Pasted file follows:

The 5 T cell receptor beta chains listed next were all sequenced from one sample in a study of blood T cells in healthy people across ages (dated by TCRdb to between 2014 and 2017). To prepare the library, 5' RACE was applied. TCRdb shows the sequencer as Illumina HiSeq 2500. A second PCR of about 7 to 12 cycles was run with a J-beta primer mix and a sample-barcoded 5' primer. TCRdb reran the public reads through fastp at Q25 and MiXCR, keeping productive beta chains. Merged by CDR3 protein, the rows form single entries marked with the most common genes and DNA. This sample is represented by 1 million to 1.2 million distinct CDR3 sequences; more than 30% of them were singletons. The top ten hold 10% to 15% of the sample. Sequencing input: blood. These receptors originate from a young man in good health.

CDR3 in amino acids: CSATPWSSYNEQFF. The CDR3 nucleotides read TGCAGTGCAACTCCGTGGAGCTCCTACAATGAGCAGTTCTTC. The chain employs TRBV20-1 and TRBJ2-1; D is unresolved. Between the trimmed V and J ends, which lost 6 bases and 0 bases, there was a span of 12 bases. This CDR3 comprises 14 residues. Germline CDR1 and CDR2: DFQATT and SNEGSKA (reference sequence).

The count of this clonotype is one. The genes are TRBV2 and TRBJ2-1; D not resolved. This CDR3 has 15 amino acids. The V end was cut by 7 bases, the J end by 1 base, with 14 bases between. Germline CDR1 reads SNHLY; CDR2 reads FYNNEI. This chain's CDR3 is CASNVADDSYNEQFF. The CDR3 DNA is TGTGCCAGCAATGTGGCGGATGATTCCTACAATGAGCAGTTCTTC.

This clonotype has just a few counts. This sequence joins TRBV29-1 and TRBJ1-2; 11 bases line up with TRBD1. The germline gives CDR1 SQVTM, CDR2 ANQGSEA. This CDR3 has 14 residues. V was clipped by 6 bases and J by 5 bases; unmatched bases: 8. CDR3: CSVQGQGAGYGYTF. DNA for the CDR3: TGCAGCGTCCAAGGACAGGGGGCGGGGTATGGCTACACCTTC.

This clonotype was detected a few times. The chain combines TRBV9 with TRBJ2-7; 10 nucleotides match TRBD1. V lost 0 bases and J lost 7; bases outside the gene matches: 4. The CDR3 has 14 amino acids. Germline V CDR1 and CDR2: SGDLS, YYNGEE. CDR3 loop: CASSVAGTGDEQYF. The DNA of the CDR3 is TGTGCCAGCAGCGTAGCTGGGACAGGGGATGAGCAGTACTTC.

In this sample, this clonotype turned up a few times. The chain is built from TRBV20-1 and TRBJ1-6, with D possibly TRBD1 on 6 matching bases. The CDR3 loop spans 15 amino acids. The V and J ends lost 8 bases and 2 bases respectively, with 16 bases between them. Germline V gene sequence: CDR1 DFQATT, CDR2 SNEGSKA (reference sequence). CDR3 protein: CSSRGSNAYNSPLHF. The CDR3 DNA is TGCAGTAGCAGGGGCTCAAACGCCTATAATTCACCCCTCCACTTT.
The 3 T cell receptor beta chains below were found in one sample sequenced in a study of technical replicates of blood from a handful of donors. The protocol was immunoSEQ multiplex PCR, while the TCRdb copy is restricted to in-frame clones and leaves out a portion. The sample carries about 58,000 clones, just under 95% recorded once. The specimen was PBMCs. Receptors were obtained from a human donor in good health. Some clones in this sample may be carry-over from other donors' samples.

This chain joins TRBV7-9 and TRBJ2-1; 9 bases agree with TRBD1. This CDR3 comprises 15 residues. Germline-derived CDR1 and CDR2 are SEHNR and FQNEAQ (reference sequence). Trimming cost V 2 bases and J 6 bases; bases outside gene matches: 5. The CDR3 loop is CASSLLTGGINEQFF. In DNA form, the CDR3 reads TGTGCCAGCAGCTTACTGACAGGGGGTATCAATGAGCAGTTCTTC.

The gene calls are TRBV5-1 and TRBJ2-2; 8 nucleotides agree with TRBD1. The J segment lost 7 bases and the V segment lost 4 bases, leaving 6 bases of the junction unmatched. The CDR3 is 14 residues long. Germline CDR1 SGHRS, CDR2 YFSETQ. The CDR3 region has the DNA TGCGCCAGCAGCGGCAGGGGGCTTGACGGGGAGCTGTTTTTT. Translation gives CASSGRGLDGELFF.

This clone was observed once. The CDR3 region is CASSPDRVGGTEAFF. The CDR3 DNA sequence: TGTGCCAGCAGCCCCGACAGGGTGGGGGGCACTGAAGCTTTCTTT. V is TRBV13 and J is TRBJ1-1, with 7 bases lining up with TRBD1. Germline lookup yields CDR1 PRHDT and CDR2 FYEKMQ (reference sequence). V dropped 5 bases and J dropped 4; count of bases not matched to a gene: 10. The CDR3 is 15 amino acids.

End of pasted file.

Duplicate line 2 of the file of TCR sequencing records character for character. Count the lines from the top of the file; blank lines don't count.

CDR3 in amino acids: CSATPWSSYNEQFF. The CDR3 nucleotides read TGCAGTGCAACTCCGTGGAGCTCCTACAATGAGCAGTTCTTC. The chain employs TRBV20-1 and TRBJ2-1; D is unresolved. Between the trimmed V and J ends, which lost 6 bases and 0 bases, there was a span of 12 bases. This CDR3 comprises 14 residues. Germline CDR1 and CDR2: DFQATT and SNEGSKA (reference sequence).